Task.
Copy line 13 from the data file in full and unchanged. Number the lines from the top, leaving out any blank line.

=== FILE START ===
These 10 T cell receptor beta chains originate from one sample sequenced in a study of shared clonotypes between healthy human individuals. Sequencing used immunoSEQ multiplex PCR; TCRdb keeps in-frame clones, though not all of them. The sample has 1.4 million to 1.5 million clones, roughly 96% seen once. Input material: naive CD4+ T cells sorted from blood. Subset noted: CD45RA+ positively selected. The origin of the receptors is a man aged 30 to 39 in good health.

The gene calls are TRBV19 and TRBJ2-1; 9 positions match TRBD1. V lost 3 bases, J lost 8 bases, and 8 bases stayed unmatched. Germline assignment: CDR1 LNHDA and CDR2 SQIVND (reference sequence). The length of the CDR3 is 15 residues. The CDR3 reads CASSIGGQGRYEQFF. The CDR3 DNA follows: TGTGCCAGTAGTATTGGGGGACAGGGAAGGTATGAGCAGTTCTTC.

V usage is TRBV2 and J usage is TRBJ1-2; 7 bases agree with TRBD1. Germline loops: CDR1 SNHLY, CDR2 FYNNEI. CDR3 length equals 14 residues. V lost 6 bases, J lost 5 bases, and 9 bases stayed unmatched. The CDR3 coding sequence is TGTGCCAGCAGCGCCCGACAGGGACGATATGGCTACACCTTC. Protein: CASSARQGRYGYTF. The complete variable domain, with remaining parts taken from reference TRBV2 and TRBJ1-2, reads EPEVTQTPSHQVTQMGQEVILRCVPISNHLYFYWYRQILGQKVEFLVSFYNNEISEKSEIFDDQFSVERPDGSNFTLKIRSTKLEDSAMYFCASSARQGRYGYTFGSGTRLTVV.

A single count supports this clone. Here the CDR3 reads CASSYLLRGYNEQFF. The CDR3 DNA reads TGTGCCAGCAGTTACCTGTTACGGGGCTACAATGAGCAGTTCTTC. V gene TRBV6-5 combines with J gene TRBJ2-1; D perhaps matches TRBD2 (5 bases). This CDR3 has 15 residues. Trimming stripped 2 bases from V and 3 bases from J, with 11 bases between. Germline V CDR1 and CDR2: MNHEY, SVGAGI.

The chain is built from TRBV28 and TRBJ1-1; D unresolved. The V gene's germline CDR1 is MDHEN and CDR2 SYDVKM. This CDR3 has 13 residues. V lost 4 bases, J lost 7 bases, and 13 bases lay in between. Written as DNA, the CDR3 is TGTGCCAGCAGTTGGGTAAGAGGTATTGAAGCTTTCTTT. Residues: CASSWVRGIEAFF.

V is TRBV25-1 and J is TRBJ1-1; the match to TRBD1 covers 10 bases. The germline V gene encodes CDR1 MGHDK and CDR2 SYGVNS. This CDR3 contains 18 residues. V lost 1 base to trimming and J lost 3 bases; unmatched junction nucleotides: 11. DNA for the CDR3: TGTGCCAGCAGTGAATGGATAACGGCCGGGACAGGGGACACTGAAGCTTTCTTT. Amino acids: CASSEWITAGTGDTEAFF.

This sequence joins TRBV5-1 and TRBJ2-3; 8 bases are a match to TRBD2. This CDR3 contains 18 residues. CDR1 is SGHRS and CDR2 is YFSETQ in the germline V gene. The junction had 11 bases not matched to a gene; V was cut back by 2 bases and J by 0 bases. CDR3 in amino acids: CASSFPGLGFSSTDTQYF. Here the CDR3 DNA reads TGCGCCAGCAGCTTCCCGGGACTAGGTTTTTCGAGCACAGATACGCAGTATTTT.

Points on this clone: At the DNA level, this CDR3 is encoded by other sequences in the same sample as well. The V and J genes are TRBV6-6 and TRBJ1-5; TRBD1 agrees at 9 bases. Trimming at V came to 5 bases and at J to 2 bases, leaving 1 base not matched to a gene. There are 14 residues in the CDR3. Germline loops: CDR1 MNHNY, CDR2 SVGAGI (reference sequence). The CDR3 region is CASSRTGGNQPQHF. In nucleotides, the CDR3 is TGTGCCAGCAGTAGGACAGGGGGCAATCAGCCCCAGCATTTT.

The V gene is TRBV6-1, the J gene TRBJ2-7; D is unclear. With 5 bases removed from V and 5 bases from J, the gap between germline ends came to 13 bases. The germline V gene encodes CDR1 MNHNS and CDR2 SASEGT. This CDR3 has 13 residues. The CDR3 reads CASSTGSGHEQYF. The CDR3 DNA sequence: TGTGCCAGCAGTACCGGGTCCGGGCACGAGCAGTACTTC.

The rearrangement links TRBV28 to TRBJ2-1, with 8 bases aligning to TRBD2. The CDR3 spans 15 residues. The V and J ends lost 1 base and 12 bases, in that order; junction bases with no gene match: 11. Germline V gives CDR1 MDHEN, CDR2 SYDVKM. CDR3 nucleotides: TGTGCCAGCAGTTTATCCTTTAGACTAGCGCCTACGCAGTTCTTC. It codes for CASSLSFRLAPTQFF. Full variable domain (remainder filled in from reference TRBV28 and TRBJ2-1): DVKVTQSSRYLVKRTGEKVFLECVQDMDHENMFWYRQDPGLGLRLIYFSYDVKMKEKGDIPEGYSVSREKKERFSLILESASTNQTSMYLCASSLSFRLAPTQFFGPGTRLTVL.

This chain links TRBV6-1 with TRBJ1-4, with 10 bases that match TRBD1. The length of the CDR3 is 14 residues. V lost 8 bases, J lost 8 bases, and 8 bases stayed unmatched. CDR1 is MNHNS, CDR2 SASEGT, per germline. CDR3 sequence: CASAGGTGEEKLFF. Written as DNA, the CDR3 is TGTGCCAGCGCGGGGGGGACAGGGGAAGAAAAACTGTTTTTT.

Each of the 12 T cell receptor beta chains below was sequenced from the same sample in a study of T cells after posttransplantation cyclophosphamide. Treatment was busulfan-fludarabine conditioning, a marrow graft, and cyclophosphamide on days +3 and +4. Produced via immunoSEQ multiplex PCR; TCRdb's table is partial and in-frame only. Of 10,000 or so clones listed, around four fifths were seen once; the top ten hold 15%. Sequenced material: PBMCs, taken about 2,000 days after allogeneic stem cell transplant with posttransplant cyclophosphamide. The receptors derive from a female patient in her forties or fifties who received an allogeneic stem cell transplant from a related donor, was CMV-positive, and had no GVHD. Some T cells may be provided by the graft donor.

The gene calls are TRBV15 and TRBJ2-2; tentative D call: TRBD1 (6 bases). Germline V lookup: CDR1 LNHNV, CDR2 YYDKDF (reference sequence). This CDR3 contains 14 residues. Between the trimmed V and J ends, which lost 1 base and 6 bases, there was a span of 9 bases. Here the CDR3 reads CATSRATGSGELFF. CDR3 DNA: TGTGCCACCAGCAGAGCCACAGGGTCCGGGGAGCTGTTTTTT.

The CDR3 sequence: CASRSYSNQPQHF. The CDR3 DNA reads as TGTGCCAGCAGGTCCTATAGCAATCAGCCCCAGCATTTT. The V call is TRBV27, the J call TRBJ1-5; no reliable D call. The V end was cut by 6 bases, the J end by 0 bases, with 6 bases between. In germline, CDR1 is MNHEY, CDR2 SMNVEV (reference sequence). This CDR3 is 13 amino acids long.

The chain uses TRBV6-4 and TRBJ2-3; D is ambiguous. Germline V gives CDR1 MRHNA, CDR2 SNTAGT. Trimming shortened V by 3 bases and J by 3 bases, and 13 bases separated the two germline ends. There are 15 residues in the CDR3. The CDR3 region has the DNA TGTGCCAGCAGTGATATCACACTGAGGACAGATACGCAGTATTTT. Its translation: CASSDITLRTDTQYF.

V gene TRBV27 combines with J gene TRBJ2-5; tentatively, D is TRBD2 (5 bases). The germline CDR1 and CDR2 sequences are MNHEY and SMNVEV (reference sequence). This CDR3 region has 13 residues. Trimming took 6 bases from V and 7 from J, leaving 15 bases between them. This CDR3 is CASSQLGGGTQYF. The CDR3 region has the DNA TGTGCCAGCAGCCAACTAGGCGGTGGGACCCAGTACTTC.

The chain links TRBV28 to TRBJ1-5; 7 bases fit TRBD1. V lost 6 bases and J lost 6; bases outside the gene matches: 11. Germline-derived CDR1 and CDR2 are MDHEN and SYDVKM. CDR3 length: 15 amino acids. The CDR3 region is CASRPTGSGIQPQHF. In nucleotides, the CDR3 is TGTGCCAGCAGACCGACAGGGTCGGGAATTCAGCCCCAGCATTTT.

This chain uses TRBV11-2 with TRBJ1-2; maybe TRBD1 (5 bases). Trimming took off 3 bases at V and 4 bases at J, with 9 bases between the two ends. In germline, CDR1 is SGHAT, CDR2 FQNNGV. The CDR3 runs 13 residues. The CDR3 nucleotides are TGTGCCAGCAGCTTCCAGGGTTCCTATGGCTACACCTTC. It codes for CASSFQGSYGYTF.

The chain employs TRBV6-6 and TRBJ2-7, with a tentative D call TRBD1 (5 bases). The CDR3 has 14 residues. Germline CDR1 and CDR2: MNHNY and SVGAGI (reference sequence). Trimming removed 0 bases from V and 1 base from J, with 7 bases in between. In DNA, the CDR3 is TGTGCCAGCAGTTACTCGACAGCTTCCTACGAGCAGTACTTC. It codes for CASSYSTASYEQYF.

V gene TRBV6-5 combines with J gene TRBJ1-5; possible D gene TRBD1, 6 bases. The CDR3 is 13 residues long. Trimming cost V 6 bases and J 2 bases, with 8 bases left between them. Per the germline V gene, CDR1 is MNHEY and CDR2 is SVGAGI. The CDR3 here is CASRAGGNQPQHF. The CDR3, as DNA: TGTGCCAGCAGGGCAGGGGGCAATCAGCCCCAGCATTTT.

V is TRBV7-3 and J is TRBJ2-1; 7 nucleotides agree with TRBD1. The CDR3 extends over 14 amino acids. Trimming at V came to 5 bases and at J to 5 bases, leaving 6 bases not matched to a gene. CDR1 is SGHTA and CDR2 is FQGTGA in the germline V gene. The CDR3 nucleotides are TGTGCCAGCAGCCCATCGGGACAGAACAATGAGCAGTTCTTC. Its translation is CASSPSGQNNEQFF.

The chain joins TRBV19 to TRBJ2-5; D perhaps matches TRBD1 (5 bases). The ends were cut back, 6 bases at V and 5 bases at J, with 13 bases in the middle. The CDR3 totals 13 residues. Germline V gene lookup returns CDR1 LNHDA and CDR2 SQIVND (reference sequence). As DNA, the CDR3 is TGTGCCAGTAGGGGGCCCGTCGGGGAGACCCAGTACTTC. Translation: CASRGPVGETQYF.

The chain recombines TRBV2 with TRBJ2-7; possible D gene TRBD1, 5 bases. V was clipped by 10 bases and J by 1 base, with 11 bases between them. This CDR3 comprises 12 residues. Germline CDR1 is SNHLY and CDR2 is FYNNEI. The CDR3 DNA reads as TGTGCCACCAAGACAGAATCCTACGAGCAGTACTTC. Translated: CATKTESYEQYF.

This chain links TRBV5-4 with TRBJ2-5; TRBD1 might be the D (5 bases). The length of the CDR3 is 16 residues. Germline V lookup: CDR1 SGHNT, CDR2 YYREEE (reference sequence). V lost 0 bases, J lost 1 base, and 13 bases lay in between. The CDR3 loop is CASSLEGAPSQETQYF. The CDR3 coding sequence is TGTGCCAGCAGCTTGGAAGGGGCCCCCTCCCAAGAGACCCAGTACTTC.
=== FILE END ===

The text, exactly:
The gene calls are TRBV15 and TRBJ2-2; tentative D call: TRBD1 (6 bases). Germline V lookup: CDR1 LNHNV, CDR2 YYDKDF (reference sequence). This CDR3 contains 14 residues. Between the trimmed V and J ends, which lost 1 base and 6 bases, there was a span of 9 bases. Here the CDR3 reads CATSRATGSGELFF. CDR3 DNA: TGTGCCACCAGCAGAGCCACAGGGTCCGGGGAGCTGTTTTTT.